The typical annual cost associated with owning and running a home in the UK has risen by 1.9 per cent from £9,411 in 2012 to £9,5901. The increase was, however, less than the 2.7 per cent rise in consumer prices over the same period.
This was the third successive annual increase in the cost of owning a home following the decline recorded between 2008 and 2010, which was driven by the reduction in mortgage rates during this period.
Overall, the average annual costs of owning and running a home are now two per cent (£184) higher than five years ago. This increase is significantly lower than the 18 per cent increase in overall consumer prices since 2008.
Water bills have increased by an average 5.6 per cent (£27) over the past year. The next biggest percentage rise was in electricity and gas bills, which increased by an average of 4.2 per cent (£70). Six of the 11 housing expense categories tracked have risen in cost over the past year.
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Total annual costs of owning and running a home are highest in London, at £12,094. This is 26 per cent (£2,504) above the UK average and 52 per cent (£4,124) higher than in Northern Ireland (£7,970), which has the lowest costs.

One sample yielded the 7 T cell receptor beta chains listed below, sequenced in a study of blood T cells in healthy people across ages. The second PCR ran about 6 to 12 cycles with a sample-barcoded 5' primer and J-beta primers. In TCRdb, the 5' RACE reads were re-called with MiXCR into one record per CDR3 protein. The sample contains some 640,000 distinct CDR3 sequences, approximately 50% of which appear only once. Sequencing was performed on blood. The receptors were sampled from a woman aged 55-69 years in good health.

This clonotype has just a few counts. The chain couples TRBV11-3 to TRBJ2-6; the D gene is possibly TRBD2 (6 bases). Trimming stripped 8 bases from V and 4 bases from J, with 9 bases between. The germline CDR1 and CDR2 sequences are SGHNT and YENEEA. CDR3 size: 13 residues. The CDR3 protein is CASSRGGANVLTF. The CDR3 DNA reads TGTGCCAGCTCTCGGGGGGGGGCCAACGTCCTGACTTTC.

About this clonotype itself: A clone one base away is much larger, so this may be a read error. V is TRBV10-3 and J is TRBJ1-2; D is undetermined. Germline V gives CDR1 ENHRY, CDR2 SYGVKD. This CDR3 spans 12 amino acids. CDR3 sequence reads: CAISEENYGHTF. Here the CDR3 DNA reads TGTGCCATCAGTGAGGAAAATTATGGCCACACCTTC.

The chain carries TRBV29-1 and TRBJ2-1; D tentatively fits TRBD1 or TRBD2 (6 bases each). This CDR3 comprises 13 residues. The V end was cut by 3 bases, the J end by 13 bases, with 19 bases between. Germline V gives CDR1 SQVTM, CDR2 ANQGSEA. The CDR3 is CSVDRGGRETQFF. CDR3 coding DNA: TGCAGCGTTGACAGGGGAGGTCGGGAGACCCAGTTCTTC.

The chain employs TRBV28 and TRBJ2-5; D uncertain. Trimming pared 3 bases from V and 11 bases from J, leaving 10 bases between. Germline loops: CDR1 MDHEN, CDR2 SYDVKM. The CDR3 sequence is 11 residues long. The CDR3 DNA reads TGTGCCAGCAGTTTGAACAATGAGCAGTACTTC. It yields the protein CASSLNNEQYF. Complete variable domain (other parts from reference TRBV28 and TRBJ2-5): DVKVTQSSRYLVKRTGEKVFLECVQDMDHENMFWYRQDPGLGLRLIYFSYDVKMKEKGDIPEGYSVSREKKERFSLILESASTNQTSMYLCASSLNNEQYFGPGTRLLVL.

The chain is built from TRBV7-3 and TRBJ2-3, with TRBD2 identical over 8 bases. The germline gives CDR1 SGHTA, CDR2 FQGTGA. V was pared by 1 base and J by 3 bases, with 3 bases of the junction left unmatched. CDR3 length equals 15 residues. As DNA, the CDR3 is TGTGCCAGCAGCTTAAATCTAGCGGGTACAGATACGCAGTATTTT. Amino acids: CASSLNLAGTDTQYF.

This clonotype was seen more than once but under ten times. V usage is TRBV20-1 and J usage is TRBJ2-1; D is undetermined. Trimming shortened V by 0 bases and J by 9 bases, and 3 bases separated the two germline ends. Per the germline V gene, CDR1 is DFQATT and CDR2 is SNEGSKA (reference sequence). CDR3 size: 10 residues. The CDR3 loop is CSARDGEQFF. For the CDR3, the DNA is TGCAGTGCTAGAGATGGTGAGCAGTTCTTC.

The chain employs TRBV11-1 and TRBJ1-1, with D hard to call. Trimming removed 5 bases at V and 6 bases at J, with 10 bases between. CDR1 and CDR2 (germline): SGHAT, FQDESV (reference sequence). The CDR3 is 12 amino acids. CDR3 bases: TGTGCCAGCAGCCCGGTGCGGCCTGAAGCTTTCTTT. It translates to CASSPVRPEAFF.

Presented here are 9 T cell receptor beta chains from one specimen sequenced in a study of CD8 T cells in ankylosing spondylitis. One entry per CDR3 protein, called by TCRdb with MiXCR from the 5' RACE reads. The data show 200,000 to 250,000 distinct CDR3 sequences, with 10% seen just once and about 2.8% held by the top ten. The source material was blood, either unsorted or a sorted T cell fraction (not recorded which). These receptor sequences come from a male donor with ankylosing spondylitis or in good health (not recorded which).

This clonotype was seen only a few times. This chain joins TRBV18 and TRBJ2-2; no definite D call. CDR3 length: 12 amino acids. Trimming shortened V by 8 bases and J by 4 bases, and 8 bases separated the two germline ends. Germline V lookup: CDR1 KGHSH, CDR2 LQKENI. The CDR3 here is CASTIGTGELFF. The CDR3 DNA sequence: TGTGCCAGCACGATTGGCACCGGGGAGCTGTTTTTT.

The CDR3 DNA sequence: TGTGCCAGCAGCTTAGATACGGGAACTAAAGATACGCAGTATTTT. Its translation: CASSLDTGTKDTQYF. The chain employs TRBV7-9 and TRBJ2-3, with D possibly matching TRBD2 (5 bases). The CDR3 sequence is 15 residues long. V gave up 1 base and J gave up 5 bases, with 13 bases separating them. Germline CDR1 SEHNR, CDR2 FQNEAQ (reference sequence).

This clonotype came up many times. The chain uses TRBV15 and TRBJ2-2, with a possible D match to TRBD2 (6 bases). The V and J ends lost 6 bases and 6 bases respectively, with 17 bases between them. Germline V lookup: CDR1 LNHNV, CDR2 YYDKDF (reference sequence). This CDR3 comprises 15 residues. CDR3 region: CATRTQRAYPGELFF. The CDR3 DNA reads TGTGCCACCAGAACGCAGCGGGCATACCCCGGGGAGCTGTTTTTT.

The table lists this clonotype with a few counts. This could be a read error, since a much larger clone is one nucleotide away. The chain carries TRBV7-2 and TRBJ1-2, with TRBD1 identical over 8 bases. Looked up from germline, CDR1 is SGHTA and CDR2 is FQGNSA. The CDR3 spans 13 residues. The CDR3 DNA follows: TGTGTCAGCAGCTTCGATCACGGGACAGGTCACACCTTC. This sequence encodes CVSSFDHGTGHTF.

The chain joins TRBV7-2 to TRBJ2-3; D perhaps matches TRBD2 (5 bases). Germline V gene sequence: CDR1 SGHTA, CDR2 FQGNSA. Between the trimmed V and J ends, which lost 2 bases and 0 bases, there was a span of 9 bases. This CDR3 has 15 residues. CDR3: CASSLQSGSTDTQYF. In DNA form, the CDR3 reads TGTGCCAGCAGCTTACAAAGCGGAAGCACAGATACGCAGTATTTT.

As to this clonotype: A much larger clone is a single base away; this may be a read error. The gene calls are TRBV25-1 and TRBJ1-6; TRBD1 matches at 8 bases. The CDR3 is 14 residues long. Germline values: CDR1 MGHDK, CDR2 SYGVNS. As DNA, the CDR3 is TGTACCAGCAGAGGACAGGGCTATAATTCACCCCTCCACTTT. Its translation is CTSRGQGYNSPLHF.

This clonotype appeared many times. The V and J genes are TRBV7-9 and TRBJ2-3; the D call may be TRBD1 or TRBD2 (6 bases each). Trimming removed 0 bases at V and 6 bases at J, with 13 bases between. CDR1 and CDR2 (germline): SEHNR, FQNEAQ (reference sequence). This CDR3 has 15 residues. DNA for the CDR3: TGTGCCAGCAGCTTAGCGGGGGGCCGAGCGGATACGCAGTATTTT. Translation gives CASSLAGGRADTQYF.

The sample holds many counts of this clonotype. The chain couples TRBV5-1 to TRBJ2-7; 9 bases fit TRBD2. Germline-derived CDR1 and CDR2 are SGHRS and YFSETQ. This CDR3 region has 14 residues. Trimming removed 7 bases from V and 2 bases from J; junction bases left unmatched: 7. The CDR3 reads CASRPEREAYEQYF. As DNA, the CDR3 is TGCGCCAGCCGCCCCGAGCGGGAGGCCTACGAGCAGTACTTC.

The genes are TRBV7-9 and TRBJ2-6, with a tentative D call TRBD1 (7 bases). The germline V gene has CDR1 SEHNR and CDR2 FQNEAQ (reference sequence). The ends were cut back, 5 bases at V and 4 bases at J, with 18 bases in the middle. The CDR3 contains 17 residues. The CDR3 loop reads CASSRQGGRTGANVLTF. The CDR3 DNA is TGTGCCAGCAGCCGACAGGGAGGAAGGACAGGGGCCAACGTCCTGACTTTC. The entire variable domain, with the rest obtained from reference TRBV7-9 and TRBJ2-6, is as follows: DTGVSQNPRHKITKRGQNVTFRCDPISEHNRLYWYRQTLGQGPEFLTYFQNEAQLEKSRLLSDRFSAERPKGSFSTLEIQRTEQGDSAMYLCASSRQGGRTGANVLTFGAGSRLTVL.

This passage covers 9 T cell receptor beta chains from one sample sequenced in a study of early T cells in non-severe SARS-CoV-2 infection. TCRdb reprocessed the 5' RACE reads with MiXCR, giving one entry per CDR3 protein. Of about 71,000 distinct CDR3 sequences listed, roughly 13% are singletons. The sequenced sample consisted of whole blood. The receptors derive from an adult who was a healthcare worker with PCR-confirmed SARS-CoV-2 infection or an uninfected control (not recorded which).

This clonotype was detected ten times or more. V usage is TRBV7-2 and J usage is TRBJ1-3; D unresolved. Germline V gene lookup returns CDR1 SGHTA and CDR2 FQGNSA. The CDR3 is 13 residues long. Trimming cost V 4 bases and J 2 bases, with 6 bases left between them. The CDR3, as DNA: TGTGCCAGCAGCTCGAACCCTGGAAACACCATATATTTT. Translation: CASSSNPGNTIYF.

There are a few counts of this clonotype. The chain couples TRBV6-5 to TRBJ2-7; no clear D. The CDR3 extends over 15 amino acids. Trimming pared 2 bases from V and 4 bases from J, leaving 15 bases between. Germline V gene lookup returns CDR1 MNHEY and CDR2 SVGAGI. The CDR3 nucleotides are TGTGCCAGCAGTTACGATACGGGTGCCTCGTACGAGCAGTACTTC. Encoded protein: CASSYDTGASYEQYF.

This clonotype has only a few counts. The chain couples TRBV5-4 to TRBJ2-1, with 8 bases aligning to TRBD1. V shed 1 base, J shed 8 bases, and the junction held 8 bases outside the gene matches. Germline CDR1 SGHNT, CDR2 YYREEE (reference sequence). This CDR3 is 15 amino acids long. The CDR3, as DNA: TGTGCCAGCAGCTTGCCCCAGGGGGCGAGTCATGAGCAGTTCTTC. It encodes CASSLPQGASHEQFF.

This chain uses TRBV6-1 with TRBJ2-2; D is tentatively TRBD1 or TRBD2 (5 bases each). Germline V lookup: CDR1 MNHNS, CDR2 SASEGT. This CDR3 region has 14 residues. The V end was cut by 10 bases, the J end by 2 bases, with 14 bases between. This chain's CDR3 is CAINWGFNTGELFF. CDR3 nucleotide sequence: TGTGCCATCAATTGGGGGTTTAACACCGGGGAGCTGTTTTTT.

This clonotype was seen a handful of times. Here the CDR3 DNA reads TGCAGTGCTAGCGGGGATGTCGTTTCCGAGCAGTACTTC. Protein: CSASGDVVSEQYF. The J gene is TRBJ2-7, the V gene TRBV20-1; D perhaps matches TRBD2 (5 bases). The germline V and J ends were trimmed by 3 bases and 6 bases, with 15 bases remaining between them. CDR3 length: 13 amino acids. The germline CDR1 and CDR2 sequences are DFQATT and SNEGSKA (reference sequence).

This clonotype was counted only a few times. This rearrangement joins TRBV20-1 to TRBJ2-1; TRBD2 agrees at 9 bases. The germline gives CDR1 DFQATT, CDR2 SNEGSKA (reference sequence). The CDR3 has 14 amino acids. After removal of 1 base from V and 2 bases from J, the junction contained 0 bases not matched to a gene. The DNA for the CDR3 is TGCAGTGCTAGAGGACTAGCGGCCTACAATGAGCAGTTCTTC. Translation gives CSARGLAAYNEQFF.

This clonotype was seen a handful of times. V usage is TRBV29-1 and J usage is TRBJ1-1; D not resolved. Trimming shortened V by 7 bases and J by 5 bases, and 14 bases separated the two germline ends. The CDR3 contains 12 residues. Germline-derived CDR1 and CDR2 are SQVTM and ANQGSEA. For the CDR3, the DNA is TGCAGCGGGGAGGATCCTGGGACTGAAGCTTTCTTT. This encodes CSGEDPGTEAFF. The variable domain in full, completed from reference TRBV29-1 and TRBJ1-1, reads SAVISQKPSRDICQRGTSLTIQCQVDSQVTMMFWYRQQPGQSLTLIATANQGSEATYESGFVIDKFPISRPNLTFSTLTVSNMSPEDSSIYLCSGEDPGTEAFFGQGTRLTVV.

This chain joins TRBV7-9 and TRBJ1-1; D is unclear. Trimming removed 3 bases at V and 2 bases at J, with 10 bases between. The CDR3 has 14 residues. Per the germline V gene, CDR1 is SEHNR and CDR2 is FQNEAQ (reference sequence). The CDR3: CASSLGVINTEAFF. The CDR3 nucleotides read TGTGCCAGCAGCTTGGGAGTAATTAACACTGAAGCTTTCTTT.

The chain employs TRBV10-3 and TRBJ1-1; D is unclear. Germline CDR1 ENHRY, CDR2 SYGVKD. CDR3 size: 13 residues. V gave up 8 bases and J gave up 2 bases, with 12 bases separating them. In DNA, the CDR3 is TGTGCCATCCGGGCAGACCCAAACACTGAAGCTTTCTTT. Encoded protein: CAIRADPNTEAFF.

But mortgage payments have fallen by nearly a quarter since 2008. The average annual mortgage payment has fallen by £950 over the past five years from £4,521 in 2008 to £3,571 in 2013. This decline largely reflects the fall in mortgage rates since 2008.
In contrast, the cost of each of the other 10 housing expenditure categories tracked has risen since 2008. Electricity and gas bills have risen most (up by 57 per cent, or £626 a year), followed by home and garden tools (25 per cent) and water supply and miscellaneous dwelling services (22 per cent).
Nonetheless, mortgage payments remain the largest single component of housing expenses. Electricity and gas charges account for the second highest share, followed by council tax payments.
Halifax housing economist Martin Ellis said: “The typical costs of owning and running a home have again increased slightly over the past year, although this rise was below the general increase in the cost of living.
“Overall, the cost of owning a home has increased by two per cent over the past five years, representing a significant decline in real terms.
“Lower mortgage payments have largely offset increases in other items of housing-related expenditure, such as the substantial rises in electricity and gas bills.”